by Ifham Nizam
Marine Environment Protection Authority (MEPA) Chairperson Dharshani Lahandapura, Attorney-at-Law said that removal of debris of Singapore-registered MV X-Press Pearl that sank in Lankan waters is set to start early November.
She said: “The Coastal area from Mannar to Dondra is cleaned daily. We have spent around 30,000 man-hours in the cleaning operation. Around 400 workers have been deployed for this work that has been going on daily for some time now. This process has to be continued for at least one more year.”
She said that special attention has been paid to clean the coastal areas in Negombo, Sarakkauwa, Mount Lavinia and Angulana.
The vessel was carrying 1,486 containers, including 25 tonnes of nitric acid, along with other chemicals and cosmetics that were loaded at the port of Hazira, India, on May 15. It caught fire off Colombo Port on May 27. After burning for 12 days, the vessel sank on June 2 as it was being towed to deeper waters.
Lahandapura said this was one of the worst-ever marine disasters the country had to ever face. Calling it a ‘man-made disaster’, she said: “This is an unfortunate incident for Sri Lanka. It has negatively impacted the country in many ways. What we are doing right now is minimizing that negative impact.”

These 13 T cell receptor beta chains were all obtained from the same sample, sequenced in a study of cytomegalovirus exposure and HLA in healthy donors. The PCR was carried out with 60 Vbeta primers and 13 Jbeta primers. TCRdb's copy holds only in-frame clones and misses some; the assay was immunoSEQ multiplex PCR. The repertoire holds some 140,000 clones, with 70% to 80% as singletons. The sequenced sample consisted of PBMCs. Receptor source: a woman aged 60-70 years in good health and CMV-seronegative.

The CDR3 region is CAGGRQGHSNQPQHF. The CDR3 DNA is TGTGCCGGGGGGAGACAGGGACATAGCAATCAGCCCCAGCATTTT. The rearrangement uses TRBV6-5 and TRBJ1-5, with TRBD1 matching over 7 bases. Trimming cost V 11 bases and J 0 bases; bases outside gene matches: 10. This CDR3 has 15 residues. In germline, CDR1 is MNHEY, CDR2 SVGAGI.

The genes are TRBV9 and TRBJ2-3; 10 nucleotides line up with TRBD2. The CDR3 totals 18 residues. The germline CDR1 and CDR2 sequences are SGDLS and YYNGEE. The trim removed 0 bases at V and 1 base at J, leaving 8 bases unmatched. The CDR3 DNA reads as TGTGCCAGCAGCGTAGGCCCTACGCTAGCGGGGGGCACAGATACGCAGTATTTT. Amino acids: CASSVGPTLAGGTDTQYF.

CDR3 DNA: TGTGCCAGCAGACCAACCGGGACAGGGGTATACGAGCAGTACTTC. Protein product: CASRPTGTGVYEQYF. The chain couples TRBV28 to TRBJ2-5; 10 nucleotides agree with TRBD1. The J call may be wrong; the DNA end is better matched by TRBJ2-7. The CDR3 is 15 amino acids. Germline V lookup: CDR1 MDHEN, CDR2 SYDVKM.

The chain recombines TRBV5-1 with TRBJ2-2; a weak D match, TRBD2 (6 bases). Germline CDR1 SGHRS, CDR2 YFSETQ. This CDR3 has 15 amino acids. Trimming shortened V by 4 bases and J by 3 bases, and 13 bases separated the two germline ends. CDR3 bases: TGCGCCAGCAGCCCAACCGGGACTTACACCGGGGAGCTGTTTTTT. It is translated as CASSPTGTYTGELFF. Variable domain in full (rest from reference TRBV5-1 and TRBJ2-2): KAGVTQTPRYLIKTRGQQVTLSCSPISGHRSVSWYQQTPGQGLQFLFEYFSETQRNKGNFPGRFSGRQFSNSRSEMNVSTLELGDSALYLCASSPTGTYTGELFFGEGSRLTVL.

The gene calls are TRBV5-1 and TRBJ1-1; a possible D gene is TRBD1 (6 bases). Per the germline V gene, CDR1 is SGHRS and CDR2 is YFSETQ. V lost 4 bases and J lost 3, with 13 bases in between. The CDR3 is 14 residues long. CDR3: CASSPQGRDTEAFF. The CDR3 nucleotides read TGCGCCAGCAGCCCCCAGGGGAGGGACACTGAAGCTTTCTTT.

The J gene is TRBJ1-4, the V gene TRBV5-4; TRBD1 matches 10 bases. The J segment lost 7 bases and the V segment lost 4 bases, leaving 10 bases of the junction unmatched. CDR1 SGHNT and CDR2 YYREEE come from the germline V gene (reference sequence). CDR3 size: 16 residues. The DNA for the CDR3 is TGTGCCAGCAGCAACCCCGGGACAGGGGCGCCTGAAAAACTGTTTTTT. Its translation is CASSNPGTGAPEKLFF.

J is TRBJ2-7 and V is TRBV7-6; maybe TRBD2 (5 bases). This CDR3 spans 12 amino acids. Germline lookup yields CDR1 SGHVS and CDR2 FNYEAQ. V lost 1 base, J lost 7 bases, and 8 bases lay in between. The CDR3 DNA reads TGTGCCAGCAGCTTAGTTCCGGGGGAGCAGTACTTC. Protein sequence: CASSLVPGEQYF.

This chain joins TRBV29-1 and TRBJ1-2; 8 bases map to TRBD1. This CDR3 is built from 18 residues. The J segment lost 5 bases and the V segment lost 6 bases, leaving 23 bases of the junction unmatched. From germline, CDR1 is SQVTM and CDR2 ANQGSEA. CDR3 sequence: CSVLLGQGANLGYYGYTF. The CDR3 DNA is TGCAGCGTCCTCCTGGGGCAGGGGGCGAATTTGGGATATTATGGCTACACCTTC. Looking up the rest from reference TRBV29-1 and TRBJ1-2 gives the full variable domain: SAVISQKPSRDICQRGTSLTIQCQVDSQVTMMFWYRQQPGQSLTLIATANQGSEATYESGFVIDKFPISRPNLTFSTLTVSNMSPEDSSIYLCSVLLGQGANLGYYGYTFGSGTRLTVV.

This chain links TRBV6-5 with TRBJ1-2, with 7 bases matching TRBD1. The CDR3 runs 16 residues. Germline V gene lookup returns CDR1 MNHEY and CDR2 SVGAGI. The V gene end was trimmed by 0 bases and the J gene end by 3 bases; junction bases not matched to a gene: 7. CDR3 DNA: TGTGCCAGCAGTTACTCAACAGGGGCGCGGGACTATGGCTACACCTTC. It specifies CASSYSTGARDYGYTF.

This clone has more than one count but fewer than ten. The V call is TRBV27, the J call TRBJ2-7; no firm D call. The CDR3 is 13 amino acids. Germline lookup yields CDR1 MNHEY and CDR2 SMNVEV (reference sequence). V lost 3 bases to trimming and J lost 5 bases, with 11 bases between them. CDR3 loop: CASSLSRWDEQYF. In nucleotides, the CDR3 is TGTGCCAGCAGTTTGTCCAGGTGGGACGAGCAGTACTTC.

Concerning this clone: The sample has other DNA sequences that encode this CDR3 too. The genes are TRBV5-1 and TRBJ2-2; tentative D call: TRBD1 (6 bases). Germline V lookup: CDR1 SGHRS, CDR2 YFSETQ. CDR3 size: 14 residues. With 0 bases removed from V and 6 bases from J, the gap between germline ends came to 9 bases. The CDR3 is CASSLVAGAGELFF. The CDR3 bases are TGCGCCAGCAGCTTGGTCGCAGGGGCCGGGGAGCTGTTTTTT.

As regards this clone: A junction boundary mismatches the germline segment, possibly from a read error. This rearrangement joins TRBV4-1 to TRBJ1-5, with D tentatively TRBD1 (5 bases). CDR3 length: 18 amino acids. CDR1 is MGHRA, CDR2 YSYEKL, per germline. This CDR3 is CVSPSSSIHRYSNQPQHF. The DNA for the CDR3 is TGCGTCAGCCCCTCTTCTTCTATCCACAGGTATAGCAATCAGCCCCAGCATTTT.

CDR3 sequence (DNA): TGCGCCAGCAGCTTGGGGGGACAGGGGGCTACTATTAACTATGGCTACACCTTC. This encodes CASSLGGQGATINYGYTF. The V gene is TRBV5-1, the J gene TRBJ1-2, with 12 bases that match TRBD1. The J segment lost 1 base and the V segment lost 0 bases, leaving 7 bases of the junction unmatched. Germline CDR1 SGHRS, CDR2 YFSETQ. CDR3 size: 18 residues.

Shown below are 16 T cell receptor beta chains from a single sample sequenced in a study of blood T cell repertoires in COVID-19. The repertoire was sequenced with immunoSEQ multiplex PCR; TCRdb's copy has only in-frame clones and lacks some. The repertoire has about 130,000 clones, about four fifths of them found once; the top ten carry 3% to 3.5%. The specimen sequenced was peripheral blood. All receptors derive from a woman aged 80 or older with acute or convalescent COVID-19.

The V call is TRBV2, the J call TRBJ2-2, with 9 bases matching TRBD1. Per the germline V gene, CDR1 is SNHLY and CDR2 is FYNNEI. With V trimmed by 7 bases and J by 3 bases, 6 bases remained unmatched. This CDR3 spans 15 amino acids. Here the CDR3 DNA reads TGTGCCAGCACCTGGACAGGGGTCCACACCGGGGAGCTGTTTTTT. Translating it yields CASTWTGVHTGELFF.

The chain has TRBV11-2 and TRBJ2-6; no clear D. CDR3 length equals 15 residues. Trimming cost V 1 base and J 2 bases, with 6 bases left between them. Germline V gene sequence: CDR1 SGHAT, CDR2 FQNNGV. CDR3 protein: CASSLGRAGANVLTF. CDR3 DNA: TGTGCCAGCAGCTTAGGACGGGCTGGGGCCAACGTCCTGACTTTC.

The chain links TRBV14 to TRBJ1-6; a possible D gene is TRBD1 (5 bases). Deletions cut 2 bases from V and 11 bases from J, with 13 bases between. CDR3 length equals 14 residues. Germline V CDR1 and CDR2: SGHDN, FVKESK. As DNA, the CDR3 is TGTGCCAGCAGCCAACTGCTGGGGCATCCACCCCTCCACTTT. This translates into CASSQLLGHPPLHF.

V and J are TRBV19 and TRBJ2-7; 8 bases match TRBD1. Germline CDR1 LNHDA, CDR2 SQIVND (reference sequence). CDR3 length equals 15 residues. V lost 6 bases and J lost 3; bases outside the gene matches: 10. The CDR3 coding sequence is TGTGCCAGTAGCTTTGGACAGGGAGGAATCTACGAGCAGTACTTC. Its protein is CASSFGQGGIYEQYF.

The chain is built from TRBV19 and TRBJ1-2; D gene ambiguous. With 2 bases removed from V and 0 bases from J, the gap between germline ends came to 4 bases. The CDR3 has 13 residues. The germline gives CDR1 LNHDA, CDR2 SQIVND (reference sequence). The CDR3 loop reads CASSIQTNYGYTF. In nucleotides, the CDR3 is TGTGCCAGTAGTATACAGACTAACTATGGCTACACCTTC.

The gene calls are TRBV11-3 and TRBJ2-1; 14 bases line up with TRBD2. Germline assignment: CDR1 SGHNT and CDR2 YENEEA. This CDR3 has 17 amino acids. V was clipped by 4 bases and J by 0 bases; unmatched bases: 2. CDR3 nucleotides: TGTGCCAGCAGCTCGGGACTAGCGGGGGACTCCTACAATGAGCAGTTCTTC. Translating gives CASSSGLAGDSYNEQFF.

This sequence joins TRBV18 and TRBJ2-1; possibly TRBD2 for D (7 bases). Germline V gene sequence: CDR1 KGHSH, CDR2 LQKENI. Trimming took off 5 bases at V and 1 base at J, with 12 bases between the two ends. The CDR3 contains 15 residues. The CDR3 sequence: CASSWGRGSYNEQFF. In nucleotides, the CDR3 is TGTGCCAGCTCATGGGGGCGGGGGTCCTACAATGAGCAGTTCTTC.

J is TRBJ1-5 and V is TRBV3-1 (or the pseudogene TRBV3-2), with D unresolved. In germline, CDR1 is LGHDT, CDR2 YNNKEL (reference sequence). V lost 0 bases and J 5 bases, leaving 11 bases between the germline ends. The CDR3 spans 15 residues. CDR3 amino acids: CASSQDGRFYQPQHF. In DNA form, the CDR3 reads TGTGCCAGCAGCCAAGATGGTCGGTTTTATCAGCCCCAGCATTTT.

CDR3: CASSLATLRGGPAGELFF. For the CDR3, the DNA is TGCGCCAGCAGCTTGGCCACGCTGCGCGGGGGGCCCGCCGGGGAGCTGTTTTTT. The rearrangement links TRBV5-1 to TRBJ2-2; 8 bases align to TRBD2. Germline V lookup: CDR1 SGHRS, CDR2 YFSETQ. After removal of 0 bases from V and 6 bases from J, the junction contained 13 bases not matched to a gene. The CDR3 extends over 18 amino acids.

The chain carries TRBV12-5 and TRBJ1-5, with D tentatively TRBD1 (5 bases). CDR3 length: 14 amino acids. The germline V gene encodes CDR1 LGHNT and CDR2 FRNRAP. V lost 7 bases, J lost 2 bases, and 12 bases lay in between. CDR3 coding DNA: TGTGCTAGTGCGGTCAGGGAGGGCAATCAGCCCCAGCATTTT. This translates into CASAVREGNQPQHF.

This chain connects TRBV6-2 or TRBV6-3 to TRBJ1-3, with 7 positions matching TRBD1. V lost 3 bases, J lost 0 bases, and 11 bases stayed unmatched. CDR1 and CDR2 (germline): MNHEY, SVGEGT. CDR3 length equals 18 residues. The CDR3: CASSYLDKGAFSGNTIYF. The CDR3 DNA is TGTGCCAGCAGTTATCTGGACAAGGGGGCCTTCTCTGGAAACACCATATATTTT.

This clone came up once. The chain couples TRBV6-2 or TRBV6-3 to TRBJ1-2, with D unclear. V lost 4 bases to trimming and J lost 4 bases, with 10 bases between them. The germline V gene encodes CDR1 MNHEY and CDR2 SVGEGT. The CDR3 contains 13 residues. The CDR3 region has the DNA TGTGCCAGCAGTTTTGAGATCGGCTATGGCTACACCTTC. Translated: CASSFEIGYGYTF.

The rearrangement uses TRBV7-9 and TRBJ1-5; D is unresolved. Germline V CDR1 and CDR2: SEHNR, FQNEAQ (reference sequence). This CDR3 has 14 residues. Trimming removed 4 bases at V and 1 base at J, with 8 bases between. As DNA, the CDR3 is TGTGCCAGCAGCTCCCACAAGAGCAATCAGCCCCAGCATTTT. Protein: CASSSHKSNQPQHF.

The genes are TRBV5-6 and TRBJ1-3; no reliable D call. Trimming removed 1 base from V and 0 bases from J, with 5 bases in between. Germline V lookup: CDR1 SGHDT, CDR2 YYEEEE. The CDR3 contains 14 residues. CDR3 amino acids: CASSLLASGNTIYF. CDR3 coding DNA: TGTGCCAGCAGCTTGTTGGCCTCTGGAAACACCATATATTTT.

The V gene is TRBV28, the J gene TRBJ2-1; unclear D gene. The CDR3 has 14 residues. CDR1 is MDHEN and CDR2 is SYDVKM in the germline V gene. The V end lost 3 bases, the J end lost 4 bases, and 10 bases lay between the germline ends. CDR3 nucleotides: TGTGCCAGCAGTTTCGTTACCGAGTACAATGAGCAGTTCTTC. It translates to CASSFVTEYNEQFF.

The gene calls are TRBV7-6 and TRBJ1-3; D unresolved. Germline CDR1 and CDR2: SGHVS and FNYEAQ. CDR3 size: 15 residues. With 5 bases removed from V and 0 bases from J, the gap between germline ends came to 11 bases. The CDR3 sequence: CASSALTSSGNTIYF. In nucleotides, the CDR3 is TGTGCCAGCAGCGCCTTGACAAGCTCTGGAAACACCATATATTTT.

The environmental damage inflicted by the disaster has been divided to two categories: visible and invisible, she said.
The Prime Minister’s office has instructed MEPA to expedite its process of estimating the damage caused and the cost of recovery.
“The ship is now a huge pile of debris. It took five months for that to happen. What’s left now has dwindling power of damaging the environment. Tests are still being conducted to identify any further damage.”
What remains to be done has five components: observing the status quo of the wreckage, cleaning the beach and sea bottom at the disaster site, investigating the possibility of any accidental occurrence, collecting data on damage caused to the marine and coastal environment and surveying the changes occurring on the seabed, she said.
Plastic remnants are being cleared not only from the beach surface, but going down one meter as some plastic pellets have been found buried quite deep in the sand.